You may think that this writer is too hard or ridged in his instruction, but Yahshua asked the multitude - "What did you go out into the wilderness to look at? A reed shaken by the wind? But what did you go out to see? A man dressed in soft clothing? Behold, those who are splendidly clothed and live in luxury are found in royal palaces." (Matthew 11:7-8 and Luke 7:24-25, but not in Christianity Mark). The fact is, right is right, and truth is truth, and neither the winds of Christianity nor the winds of opinion can alter what is required of the Bride. John was not a man moved by the opinions or blindness of others. He stood firm and spoke what was true, calling others to bring forth deeds consistent with repentance.

When Yahshua asked this question concerning John, and it was recorded in the Scriptures by the Holy Spirit and preserved for our reading today, was this done simply to preserve a snippet of history? Clearly not, especially when the spirit of Elijah is coming upon a people who will fulfill that which John expressed in the same way as did Mary - being a natural example of a spiritual truth that was to be fulfilled at a higher level by a company of people. That spoken and performed by John and recorded for us today was done so in order to reveal prophetic purposes that are to instruct and guide Yahweh's last days Elijah.

So are we the Bride to be blown about by every wind of doctrine that comes forth from the scorching wilderness of Christianity? Absolutely not! Is our message dressed in soft clothing so as to make it acceptable and pleasing to all, to the rich who live in palaces? No! The second Remnant, upon whom rests the spirit of Elijah, will be fulfilled in character and mission in the same way as that evidenced or set forth by John the Baptist in Matthew and Luke - not easy and compromising, not soft and pleasing, but standing firm and speaking truth.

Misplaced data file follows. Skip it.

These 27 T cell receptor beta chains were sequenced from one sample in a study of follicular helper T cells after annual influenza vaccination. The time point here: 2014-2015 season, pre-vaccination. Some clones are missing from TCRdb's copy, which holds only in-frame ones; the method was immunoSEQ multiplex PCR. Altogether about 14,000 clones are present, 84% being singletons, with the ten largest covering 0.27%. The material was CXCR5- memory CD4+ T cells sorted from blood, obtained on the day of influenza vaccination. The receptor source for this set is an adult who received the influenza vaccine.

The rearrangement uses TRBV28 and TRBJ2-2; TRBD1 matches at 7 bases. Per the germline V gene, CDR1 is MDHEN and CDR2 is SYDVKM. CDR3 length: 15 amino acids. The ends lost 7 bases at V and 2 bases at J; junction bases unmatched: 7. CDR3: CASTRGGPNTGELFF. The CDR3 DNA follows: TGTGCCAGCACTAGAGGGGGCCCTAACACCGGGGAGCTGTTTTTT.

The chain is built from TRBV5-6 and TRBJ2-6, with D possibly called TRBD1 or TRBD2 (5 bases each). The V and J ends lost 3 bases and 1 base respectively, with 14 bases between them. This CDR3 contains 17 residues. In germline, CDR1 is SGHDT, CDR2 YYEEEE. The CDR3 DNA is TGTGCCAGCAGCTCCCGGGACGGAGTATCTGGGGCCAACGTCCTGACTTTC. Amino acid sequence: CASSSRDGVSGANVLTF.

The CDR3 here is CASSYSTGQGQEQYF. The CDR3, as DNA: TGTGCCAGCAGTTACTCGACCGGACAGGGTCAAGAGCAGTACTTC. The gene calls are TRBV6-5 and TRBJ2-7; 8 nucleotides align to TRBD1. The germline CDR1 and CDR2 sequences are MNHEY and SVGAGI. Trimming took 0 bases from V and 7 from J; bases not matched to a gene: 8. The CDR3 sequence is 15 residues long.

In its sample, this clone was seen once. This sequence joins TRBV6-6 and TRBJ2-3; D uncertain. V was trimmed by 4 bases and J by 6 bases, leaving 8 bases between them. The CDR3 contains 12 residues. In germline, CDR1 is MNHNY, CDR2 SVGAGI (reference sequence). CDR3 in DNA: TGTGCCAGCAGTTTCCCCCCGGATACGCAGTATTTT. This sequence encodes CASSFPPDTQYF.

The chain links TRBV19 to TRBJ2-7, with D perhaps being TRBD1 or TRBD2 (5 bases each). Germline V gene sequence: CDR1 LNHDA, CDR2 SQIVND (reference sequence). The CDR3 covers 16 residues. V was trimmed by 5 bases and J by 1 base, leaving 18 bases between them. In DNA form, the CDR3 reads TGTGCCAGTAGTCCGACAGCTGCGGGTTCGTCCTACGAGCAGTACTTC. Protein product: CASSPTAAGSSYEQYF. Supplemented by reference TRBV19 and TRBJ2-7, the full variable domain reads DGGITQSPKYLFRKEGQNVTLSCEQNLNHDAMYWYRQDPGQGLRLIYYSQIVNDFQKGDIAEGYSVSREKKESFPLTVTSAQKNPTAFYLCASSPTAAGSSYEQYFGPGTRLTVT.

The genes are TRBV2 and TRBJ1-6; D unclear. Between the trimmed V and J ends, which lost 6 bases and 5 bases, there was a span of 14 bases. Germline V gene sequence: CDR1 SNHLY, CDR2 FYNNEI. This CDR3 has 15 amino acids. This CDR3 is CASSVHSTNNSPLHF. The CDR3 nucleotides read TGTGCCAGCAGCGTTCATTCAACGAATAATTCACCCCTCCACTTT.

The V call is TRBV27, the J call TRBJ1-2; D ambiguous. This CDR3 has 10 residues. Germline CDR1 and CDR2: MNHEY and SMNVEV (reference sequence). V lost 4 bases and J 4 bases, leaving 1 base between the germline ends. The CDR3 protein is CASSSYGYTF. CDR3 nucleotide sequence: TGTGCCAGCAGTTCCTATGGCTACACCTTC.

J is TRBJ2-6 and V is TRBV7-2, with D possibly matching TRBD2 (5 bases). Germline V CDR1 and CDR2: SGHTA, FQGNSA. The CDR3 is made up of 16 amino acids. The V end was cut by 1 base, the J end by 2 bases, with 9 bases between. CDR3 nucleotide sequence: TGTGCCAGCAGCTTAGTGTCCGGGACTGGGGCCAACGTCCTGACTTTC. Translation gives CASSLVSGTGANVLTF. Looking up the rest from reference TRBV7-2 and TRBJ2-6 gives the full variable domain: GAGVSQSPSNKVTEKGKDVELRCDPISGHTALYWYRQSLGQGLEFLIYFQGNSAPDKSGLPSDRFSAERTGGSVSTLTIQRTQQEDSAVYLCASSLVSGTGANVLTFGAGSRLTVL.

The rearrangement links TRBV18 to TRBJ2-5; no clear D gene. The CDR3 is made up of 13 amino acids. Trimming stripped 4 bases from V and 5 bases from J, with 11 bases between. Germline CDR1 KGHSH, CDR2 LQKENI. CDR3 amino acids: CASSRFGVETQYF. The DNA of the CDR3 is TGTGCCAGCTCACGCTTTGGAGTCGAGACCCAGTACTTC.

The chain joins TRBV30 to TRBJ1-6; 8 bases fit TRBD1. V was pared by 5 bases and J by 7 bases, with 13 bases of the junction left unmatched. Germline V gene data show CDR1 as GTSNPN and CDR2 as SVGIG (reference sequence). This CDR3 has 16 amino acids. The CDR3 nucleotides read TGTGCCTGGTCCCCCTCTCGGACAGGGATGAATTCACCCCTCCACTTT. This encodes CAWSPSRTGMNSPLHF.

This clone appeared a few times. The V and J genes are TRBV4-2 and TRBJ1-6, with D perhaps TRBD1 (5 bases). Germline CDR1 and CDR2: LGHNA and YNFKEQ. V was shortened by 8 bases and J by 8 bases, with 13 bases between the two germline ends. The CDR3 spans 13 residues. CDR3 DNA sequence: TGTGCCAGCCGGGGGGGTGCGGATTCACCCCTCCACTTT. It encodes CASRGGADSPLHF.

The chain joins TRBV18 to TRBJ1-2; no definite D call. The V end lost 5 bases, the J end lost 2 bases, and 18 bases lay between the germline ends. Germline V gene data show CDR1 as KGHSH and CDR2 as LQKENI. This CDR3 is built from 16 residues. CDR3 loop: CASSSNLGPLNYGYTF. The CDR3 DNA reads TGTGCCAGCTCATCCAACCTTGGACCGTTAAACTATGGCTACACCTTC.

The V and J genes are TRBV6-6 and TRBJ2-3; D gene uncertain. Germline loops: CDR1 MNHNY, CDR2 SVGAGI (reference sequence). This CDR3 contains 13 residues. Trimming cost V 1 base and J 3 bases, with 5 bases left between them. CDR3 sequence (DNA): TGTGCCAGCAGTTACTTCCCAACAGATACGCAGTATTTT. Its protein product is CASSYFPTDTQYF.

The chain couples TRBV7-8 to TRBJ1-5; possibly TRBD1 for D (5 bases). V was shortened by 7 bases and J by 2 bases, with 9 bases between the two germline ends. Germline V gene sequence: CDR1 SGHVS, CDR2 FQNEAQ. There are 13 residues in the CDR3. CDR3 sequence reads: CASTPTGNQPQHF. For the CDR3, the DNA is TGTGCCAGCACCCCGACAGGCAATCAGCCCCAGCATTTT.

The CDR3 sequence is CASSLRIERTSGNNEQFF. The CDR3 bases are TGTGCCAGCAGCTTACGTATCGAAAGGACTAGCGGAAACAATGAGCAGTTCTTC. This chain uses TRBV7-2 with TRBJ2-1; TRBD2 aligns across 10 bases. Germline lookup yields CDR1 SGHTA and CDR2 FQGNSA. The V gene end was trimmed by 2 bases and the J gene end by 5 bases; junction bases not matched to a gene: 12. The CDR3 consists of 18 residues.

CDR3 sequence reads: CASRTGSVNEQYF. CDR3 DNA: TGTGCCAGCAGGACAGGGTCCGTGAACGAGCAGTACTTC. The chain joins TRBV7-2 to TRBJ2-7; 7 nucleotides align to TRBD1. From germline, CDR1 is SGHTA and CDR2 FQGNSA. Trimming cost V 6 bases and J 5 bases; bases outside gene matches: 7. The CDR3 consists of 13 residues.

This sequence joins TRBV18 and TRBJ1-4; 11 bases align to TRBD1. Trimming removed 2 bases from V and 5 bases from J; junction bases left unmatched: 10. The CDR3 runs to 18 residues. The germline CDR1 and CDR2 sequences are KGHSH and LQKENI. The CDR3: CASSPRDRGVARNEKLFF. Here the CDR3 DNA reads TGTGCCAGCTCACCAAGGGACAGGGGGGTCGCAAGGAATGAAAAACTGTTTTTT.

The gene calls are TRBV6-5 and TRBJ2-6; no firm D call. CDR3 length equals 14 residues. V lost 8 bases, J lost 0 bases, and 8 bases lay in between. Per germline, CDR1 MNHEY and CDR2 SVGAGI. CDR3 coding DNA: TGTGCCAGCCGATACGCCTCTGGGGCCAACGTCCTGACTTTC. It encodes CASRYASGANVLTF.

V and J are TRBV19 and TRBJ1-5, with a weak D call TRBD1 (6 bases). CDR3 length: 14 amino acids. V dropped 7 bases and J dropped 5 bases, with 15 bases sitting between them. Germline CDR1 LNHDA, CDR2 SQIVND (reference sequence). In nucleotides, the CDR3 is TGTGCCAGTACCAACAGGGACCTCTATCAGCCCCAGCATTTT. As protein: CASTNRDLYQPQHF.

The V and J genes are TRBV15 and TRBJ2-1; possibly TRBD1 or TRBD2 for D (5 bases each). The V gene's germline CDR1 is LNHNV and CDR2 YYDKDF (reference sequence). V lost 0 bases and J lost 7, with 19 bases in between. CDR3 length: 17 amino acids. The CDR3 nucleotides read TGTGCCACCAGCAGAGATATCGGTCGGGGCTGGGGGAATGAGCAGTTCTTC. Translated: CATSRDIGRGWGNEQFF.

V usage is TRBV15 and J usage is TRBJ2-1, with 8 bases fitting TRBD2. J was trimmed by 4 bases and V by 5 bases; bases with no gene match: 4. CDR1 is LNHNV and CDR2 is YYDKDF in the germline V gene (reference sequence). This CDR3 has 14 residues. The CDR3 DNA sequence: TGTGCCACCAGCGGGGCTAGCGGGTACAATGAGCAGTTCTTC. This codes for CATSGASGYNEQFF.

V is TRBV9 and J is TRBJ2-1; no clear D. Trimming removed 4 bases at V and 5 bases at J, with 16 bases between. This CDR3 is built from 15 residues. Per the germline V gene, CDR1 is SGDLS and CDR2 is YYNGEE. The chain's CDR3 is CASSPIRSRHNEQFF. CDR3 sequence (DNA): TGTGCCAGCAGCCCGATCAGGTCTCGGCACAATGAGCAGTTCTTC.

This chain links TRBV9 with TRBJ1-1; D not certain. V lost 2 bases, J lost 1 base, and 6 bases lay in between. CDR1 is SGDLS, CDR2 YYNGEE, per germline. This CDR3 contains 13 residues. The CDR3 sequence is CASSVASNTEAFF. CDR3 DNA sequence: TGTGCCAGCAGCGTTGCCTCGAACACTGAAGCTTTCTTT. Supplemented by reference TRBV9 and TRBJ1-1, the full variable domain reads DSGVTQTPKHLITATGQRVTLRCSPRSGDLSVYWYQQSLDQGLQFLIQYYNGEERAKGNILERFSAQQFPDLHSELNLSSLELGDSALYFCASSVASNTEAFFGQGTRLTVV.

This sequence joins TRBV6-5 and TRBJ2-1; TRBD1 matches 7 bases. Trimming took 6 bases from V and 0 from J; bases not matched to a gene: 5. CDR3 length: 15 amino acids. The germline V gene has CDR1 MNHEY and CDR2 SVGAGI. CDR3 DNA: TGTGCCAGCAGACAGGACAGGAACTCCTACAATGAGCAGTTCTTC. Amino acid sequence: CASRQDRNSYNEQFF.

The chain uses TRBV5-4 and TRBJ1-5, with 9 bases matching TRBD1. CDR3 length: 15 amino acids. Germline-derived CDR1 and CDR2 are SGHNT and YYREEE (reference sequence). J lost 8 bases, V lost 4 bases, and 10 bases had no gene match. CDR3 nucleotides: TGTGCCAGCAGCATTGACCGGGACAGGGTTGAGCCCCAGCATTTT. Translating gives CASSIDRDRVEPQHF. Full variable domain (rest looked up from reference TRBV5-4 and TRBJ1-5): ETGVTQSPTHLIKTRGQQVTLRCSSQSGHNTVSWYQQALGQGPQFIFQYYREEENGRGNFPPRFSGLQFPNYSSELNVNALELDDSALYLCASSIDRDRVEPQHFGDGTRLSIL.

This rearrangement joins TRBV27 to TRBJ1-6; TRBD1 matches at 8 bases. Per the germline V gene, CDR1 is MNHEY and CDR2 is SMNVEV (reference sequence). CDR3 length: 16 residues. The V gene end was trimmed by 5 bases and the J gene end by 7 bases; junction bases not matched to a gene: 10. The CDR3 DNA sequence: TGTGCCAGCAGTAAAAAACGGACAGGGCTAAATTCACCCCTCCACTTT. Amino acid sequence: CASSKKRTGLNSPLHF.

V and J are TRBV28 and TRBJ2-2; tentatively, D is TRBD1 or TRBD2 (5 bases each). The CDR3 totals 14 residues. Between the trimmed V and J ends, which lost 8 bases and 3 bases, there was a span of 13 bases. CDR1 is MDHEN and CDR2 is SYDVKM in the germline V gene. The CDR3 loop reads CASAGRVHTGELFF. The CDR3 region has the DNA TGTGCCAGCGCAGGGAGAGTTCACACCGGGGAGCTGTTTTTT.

Can we then reject the coverings of tithing or holding all things in common as nothing more than Old Testament Law that has been put away by Yahshua, and falsely rely on the mercy of His sacrifice? No, for we must instead eat the bread of law, and through obedience take hope that He who is mercy will come to this earth to restore what we as fleshly men have failed to perform. Law prepares the way for mercy. Law pays the price for mercy. Law and obedience make it possible for mercy to come forth, even evidenced by the obedience of Yahshua and the resulting outpouring of His Spirit. No, it is not the wine of Christianity's mercy of which we must partake at this time, but it is the bread of the law of the Remnant. We are not to be reeds shaken about by the wind, but must and will stand firm in what is right and true and necessary.

Uniting the law of the covering of holding all things in common, with mercy that leads to obedience, will in fact bring forth the desired offspring - the return of Yahshua. However, rejecting the law of the covering tithe and relying upon mercy only will be as fruitless as a woman who is alone without a husband. Do we need mercy to do the will of Yahweh? Indeed we do, but that mercy must be the kind that unites with law for the benefit of producing godly offspring.